When providing students with choice, self evaluation and reflection can also be incorporated to evaluate the success of the choices they made at the center. Students can be presented with reflection questions like: “How did you select what center to complete?”, or “What is something new you tried during center time?” Conversations about student choice can not only provide the teacher with knowledge about the students, but also give the students insight into their own learning strengths.

X + Y = ? ~ Challenges for ELLs in Math Class ~

All teachers know that math is not numbers. There are considerable challenges for English language learners in math. In addition, there are challenges for teachers of mathematics, too. Many ELLs use different processes to arrive at answers or do not have a background in numerical literacy. Problem-solving is not just language and literacy but a thought process. Students from other cultures may be more concerned with getting the correct response than with the process. They may not be able to justify their answers. The problem may not always be language but cultural funds of knowledge with regard to the process of learning math in a different way.

Oftentimes ELLs may have challenges understanding the following: formation of numbers, use of decimal points and commas vary from measurement system, estimating, rounding, algebra, and geometry. Certain concepts are not often taught as early in other cultures and be mindful that mathematical terms do not always translate well. Subsequently, mental math may be the norm; therefore, students may not show work in addition, subtraction, multiplication, and division or they may show work in a different way.

If you are struggling with your ELLs and math learning, try some of these techniques when it comes to math and ELLs: Discuss the student's goals with him/her before getting started; ask students to repeat what you have just said to show understanding; use of manipulatives; if a student has trouble understanding you; use lots of repetition; use plenty of examples; finally, develop peer study groups or tutoring sessions after class.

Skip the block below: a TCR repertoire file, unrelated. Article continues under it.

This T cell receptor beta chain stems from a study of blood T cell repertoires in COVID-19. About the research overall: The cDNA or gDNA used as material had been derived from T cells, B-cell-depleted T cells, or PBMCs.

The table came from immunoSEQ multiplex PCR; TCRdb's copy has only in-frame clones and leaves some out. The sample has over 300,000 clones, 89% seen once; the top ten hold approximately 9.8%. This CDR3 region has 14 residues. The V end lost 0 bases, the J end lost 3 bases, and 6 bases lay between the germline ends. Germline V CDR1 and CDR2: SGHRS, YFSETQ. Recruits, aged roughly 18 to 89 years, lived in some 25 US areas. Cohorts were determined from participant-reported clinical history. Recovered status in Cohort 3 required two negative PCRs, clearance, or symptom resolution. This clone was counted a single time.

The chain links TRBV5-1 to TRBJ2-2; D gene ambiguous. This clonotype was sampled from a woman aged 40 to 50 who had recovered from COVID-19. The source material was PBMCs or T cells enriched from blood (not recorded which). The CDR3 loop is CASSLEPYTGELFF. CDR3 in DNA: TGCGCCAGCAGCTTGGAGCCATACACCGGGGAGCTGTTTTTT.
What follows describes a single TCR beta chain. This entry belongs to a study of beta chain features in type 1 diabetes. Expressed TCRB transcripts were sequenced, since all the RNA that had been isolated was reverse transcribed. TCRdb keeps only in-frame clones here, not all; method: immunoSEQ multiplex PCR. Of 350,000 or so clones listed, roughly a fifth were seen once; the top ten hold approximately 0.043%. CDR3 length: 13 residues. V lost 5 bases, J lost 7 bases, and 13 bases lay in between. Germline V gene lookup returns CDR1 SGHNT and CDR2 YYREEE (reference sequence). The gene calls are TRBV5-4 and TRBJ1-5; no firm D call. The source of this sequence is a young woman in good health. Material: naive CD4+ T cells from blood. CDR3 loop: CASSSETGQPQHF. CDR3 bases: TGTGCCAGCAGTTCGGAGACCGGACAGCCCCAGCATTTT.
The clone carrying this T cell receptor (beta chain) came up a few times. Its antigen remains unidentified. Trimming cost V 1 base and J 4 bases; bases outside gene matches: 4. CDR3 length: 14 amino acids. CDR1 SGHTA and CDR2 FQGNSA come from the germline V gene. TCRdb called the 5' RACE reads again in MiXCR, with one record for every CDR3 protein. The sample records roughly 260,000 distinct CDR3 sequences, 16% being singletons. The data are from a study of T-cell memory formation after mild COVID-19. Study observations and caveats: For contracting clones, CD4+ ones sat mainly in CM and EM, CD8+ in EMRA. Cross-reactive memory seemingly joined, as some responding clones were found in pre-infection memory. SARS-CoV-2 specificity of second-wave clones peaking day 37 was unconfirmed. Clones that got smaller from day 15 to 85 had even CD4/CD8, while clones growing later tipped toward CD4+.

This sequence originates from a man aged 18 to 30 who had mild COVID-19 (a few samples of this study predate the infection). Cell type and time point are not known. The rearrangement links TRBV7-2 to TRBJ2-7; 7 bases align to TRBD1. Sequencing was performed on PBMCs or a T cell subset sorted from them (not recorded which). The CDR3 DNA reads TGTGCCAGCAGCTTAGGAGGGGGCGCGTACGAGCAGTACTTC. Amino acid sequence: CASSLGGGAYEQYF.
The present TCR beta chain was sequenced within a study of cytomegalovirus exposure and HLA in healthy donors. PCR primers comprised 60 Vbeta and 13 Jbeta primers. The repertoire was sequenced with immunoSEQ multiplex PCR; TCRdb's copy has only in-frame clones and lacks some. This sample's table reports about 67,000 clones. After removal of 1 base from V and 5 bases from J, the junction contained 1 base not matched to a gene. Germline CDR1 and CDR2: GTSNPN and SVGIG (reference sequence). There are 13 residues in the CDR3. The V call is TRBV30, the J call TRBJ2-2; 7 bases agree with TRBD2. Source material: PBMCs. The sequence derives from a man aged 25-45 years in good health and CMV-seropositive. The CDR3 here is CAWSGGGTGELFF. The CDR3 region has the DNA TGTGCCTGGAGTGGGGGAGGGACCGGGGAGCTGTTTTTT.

Chat Stations for Class Discussions

Looking for ways to increase class discussion and student engagement? Use chat stations! Chat stations are a simpler approach to stations/centers with less prep and possible complication.

Here is how to get started:

  • Write questions down and place them around the room

    • (ie- breakup a possible worksheet you were planning to work on in a lesson)

  • Group students in small groups (2-4)

  • Give each group a worksheet that is aligned with the questions to the activity (This can assist in student accountability).

  • Groups will rotate from station to station to discuss questions and record their answers.

    • The teacher can decide to time stations or add additional stations so groups may work at their own pace

  • Students will return to their seats for whole class discussion.

  • Call on each group to discuss their findings.

Advantages of chat stations:

  • Improvement of whole class discussions

  • Gets students up and moving

  • Allows students to be better prepared to discuss topics in class because they have had an opportunity to delve into the topics beforehand